Wednesday, October 28, 2009


Remember, the first official "Scared Silly" review will appear at Midnight on Halloween! Until then, enjoy this:

Tuesday, October 27, 2009


Remember, the first official "Scared Silly" review will appear at Midnight on Halloween! Until then, enjoy this:

Monday, October 26, 2009


Remember, the first official "Scared Silly" review will appear at Midnight on Halloween! Until then, enjoy this:

Tuesday, October 13, 2009



Veteran writer-editor launches blog to preview upcoming book on classic Hollywood horror-comedies

Transylvania, 6-5000 (October 13, 2009) – Do you like laughs with your gasps? Do you prefer your horror on the hysterical side? For anyone who enjoys the pairings of ghouls and fools, spooks and kooks and madcaps and monsters, prepare to be scared silly!

This Halloween at midnight, veteran writer-editor Paul Castiglia launches a blog to preview his forthcoming book, SCARED SILLY: CLASSIC HOLLYWOOD HORROR-COMEDIES. The blog can accessed at

It’s been said that comedy and drama are close cousins – what is dramatic for one person may be funny for another. The connection between laughing and being scared might be even closer. Both are a way of releasing emotion, and when laughter follows a scare it relieves tension. In literature, drama and especially in movies, the concept of including a funny sight gag or line of dialogue after a dramatic event in an otherwise serious story came to be known as “comic relief.”

By the 1920s, playwrights flipped the formula by introducing scares into otherwise comical stories in works like “The Cat & the Canary,” “Tbe Bat” and “The Gorilla.” Hollywood was quick to follow suit. The horror-comedy has been a venerable movie staple from the start when silent film comedians including Buster Keaton and Harold Lloyd successfully used scares to get laughs.

Horror-comedies were so popular that famous 1930s comedy teams like Laurel & Hardy and The Three Stooges were able to bring the form into the sound era, paving the way for brash 1940s comedy stars like Bob Hope and the ultimate horror-comedy players, Abbott & Costello to perfect the genre.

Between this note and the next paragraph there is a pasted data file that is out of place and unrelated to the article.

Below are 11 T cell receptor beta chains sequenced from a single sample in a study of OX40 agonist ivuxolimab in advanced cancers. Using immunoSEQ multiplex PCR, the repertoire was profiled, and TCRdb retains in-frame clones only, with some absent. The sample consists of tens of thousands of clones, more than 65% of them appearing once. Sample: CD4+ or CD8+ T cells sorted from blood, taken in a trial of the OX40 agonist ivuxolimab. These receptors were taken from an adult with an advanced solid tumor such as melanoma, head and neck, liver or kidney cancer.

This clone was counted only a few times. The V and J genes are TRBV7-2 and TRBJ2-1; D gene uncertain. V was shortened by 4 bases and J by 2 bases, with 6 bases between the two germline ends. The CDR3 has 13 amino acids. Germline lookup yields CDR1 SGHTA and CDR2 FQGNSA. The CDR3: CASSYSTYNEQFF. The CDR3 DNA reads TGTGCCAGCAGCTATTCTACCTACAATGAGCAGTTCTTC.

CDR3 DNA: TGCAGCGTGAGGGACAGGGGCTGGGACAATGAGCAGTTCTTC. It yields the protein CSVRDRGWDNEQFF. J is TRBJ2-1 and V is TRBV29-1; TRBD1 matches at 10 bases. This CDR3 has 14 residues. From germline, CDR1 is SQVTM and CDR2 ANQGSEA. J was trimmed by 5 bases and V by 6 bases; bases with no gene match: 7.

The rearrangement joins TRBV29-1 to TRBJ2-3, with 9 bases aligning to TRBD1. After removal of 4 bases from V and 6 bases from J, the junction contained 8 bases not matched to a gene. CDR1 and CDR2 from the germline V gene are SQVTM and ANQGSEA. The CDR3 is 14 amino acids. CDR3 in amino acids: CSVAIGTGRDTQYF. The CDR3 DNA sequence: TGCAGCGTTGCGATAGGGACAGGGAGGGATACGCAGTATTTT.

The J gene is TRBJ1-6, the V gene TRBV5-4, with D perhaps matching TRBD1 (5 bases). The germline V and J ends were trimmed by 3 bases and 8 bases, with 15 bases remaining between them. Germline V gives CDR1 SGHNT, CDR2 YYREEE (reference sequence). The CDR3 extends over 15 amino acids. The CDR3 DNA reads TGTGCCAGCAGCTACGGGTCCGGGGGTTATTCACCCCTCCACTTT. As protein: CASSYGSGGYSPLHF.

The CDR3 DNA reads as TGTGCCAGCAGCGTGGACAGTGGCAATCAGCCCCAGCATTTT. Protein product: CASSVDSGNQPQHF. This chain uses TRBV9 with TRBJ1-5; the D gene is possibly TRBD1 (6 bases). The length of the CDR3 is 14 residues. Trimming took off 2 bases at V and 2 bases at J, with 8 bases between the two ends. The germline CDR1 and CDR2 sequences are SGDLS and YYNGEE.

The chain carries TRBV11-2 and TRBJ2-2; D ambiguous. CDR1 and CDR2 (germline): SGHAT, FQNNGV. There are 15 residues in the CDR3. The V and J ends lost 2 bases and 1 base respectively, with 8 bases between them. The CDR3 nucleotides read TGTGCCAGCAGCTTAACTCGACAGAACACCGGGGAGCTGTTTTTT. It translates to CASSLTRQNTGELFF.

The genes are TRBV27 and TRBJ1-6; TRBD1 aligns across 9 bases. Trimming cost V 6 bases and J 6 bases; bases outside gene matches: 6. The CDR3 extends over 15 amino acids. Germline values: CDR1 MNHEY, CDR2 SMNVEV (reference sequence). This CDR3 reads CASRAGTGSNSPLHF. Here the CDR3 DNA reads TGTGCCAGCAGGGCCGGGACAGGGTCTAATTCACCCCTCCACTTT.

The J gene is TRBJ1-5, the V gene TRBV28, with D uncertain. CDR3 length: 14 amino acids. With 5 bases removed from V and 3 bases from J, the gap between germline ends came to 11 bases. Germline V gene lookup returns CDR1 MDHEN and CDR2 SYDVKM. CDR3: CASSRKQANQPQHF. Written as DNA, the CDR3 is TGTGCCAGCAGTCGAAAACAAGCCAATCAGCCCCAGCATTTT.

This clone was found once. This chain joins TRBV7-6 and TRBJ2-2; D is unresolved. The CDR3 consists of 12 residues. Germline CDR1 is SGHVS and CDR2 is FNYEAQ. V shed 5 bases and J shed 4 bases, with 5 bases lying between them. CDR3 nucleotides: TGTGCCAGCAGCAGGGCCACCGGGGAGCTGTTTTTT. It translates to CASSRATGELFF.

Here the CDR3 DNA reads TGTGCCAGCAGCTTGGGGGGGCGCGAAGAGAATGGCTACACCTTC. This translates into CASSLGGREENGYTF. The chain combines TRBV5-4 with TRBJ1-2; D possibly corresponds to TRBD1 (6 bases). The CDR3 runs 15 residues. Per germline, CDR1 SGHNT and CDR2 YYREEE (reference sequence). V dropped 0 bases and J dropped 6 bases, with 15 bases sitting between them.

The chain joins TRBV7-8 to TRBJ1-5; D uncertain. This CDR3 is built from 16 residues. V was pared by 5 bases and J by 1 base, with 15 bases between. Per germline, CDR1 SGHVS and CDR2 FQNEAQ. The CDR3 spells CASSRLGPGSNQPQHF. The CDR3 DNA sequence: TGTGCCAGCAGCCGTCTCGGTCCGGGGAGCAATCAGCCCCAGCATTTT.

Castiglia’s blog and book will offer readers a fun overview of horror-comedy films spanning the 1920s through 1966, the year Don Knotts’ “The Ghost and Mr. Chicken” was released. “In my mind, ‘The Ghost and Mr. Chicken’ was the last traditional horror-comedy, devoid of PG elements that would pepper later efforts,” said Castiglia.

Also covered will be horror-comedy entries in famous film series including The Little Rascals and The Bowery Boys, and efforts by comedians wildly popular in their day but less well-known now like Wheeler & Woolsey, Hugh Herbert and Olsen & Johnson. Of note to fans of oddball cinema is the inclusion of Brown & Carney, a team pre-fabricated by RKO to compete with Abbott & Costello and Mitchell & Petrillo, the latter aping Jerry Lewis so well that many viewers thought they were watching the real thing! Like Abbott & Costello, both teams share beloved boogeyman Bela Lugosi as a co-star.

The book will include a foreword by noted film and TV character actor, monster-movie-memorabilia collector and spook-show reenactor Daniel Roebuck. Roebuck is no stranger to horror-comedies, having appeared in the critically acclaimed “Bubba Ho-Tep” with Bruce Campbell and Ossie Davis as well as the new hit web series from, “Woke Up Dead” with Jon Heder. As alter-ego Dr. Shocker, Roebuck has performed on-stage in an authentic reenactment of midnight spook shows.

SCARED SILLY doesn’t have a publisher yet, but that’s all part of Castiglia’s plan.

“I’m still writing it, so providing readers with new blog entries on a regular basis keeps the project going. In the process, my goal is to build up a large fan base that will embrace the finished book, which will include additional content. Between the fan base and the involvement of Daniel Roebuck, I ultimately hope to interest the right publisher.”

Paul Castiglia has been writing and editing comic books and pop-culture articles for 20 years, most notably overseeing the ARCHIE AMERICANA paperback series of classic Archie Comics reprints. His past forays into horror-comedy include providing a chapter for the book MIDNIGHT MARQUEE ACTOR SERIES: VINCENT PRICE covering Price’s comedic horror films with Peter Lorre, and writing the comic book based on the animated series ARCHIE'S WEIRD MYSTERIES. Castiglia has also edited the upcoming ARCHIE COMICS HAUNTED HOUSE trade paperback collection of spooky Archie Comics stories.

Daniel Roebuck has spent the last 25 years building an impressive resume chock full of blockbuster films (THE FUGITIVE), kids movies (AGENT CODY BANKS), horror movies (HALLOWEEN 2) and television series (LOST). He has portrayed many people, including famous ones like Jay Leno and Garry Marshall. Although he has fulfilled nearly every dream of his childhood—like appearing in MAD MAGAZINE, becoming a HALLOWEEN MASK and having his mug on a few TRADING CARDS—Roebuck refuses to retire (despite countless threats) and continues to work as one of Hollywood’s busiest character actors! For more information, visit